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The Career Oriented Bahu – To Vilify Her, Or To Make Her Path Easy?

Should I be a career oriented (bad) Bahu’, and fight for my career? I think this is a question that nearly every ambitious married woman asks herself.

Should I be a career oriented (bad) Bahu’, and fight for my career? I think this is a question that nearly every ambitious married woman asks herself.

To focus on our work we need to let go of a lot of family responsibilities, and this make us feel guilty. If I miss an important family function for a meeting, I am the worst ‘Bahu’. But the same done by their son can be ignored because it is his work, and it is important.

The family that boasts that they let their ‘Bahu’ work, they are so open minded. The family that talks about their Bahu’s work, (Oh, we let her work, we are so progressive!) at every opportunity that they get. The very same family talks behind her back if the Bahu is not able to do some household work because she is at work.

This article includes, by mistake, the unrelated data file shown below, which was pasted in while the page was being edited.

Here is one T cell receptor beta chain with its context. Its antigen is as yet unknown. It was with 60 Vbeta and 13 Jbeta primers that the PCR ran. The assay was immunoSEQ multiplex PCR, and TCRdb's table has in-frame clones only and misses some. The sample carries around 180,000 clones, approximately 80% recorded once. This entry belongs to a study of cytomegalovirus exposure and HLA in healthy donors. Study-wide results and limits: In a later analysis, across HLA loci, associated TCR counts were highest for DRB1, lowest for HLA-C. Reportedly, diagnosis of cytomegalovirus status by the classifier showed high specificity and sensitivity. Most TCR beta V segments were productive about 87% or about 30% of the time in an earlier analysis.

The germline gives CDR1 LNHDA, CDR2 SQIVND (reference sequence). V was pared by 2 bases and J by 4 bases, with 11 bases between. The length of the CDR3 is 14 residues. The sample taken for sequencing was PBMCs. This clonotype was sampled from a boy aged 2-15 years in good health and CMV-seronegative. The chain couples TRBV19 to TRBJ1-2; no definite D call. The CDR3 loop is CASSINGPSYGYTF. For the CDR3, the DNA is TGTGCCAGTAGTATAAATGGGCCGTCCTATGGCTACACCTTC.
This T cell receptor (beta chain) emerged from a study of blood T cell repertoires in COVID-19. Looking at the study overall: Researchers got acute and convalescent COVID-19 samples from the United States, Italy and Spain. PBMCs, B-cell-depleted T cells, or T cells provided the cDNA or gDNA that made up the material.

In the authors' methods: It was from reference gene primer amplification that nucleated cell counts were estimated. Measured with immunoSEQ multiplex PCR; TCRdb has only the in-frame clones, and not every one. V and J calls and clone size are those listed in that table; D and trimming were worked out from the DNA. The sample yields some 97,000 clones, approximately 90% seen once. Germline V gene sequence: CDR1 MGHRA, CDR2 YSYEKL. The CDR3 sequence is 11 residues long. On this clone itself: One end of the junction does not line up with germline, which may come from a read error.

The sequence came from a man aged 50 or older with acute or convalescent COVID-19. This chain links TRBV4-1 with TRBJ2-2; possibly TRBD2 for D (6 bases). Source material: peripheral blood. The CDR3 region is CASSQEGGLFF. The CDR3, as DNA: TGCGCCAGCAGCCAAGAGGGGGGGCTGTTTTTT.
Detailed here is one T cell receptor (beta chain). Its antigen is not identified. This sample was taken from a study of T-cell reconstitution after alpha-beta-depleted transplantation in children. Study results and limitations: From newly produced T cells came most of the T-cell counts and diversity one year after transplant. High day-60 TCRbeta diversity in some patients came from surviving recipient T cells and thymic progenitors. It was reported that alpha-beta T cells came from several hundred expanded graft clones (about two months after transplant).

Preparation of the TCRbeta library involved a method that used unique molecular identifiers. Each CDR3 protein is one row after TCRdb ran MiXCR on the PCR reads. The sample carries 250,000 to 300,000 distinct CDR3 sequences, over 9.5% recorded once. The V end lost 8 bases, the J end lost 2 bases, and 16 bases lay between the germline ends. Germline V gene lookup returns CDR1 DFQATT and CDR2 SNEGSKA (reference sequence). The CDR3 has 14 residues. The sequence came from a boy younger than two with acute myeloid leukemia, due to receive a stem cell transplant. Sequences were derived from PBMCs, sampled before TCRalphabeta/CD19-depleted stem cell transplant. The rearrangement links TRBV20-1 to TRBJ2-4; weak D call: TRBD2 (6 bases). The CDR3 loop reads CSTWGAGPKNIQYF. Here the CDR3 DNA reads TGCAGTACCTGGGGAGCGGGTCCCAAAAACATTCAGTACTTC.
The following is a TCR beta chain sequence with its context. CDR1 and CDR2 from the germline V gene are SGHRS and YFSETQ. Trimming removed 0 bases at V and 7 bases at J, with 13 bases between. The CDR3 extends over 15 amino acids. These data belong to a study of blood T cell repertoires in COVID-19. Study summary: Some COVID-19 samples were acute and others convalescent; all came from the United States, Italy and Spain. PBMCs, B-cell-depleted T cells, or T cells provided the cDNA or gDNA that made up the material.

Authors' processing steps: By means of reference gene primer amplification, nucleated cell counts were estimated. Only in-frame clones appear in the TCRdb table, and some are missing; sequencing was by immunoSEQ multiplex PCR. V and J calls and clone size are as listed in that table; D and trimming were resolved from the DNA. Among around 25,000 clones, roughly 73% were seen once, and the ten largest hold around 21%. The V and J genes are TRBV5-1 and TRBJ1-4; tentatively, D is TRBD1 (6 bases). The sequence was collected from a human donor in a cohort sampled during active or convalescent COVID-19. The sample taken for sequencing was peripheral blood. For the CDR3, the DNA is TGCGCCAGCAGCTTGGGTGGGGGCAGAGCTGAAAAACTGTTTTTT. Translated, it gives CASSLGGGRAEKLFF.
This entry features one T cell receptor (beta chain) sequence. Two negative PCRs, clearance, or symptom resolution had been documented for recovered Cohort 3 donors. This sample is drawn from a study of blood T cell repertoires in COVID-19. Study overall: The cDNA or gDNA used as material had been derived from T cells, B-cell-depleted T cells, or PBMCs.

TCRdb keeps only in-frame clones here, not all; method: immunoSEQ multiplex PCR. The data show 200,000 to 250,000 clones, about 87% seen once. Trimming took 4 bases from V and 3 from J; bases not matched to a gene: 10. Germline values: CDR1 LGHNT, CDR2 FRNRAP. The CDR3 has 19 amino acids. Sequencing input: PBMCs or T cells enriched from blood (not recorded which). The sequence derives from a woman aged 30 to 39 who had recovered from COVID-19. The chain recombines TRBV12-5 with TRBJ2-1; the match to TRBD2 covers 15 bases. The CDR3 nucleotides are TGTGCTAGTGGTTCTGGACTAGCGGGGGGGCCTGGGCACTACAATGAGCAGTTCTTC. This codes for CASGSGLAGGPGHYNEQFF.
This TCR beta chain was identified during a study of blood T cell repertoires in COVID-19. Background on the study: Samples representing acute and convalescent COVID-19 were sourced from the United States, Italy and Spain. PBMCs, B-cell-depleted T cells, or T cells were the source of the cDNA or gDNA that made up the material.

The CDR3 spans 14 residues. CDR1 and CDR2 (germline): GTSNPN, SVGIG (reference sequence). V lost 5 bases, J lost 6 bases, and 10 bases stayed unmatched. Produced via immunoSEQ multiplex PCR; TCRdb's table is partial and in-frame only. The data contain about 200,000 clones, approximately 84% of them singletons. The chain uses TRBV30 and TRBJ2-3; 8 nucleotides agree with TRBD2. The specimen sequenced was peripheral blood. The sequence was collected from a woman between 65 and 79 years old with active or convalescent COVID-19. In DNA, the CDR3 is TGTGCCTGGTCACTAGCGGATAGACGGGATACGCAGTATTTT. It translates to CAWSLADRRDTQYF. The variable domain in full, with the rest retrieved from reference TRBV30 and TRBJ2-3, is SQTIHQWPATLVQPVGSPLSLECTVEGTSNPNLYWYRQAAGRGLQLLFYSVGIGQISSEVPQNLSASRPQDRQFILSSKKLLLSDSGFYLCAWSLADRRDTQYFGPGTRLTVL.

They criticise her for not paying enough attention to her child. They criticise her if she expects her husband to help in the home. They criticise her if she cannot follow her family traditions.

This is the two faced reality of today’s society. They want women to work (trying to be open minded), but also be available for all family and household tasks (because traditionally it is her duty). This conflict basically results in a lot of friction amongst family members.

Our society should appreciate the work of a woman and be supportive at every step. The choices she makes are difficult, but our families have the choice to make it easier for her.

Image source: shutterstock


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